The Emotional Side of This Project

This project has become so much more than a thesis project. It is a part of my life, a gift to my dad, to my family. In all modesty I don't pretend that this is a work of art. It a Wordpress site filled with images, audio, and written stories that capture my family. To people who view it, it may be just that. For me it is so much more. It is a preservation of history and memory in the making. It captures the child my father was and the man he is. It is a tangible symbol of the bond he and I share. It is a tribute to my mother and my siblings. It is a reflection on family and childhood. It is happiness and it is sadness. I laughed out loud as I worked and I cried more times than I'd like to admit. I cried for my father and his advancing age. I cried thinking about how we have more years behind us than we do ahead of us. I cried for my mom. The ache of missing her that I feel inside of me every day was so strong as I wrote and found pictures of her and of us. I cried for the loss of carefree childhood days that can't be captured again and for the wedges that have developed between some of my siblings and myself. I cried because I long for my family...that's all I really ever want. I hope that this project means something to them. I hope it reminds them of who we are. I hope it gives them some happiness.

Creating the Parallel Pieces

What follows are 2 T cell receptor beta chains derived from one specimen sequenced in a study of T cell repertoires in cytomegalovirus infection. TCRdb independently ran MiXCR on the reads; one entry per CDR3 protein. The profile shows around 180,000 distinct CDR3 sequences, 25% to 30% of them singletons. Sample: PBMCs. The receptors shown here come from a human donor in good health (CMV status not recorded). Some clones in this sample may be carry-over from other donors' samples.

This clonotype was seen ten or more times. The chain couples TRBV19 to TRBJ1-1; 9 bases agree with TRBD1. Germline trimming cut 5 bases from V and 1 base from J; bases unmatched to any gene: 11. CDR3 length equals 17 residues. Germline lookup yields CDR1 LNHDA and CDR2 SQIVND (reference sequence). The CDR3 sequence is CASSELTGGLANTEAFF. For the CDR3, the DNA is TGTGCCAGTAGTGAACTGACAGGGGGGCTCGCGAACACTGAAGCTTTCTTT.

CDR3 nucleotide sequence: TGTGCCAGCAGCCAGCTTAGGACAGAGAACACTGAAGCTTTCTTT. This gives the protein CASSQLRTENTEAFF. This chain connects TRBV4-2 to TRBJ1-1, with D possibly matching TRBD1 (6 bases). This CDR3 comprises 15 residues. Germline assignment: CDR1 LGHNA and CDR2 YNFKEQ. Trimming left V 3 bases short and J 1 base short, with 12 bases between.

As I begin to see my project take shape and feel my thesis journey slowly, but surely, starting to dwindle down, I begin to reflect. During my meetings with Dr. Zamora there have been some interesting points brought up through our conversation that I didn't really think about as I was creating. Now, as I sit, waiting for a video to upload to YouTube, I can ponder some of these thoughts. At the forefront is the creation of my parallel stories. Each pair of stories contains a memory from my dad's life taken from the interview sessions we conducted, and then a story from my own life that was triggered from his story. It was a joy and true pleasure to create all of these stories. They were personal and heart felt. However, actually writing these stories was interesting. As expected, when creating my own pieces, they simply flowed out of me. You see, much like my father, I've always had a very vivid memory. I can recall memories from random moments in my life as well as important ones. I can also relive through visualization. I often see the moment replay in my mind. Sometimes I even feel like I remember conversations and even clothing people wore. My sister tells me I'm crazy and that I can't possibly remember these things, but in my gut and heart, I know I am accurate. It's just like when I asked my dad how he knows he's accurate all these years later, he said he just does. The memories are his life. Therefore, I had a much easier time writing my own stories. As I wrote, I relived them. I could see the events happen before my eyes. It was like yesterday. But then came the hard part...creating my dad's stories. Sure I had his interviews which were very detailed, and some of these stories I even heard many times in my life. I knew them. But telling someone else's truth was hard for me. At stake was an honest portrayal of someone else's life. Was I getting everything accurate? Did I get the dialogue correct? What if my details were off or something seemed embellished? I worried about this. Listening to the interviews was not enough. I would play and replay, jotting furiously to capture everything he said. Phones calls with follow up interviews with my dad took place for clarification or to gather more details. I also felt that having a natural flow was harder. There were points in his stories that needed a lot more cleaning up then my own did. I think that was due to a combination of wanting to include every detail and wording things the way he would say them instead of altering details for my reader. Wanting to be direct to a fault got in the way of clarity. In the end, I feel the side by side stories compliment one another. I only hope that they read as equals.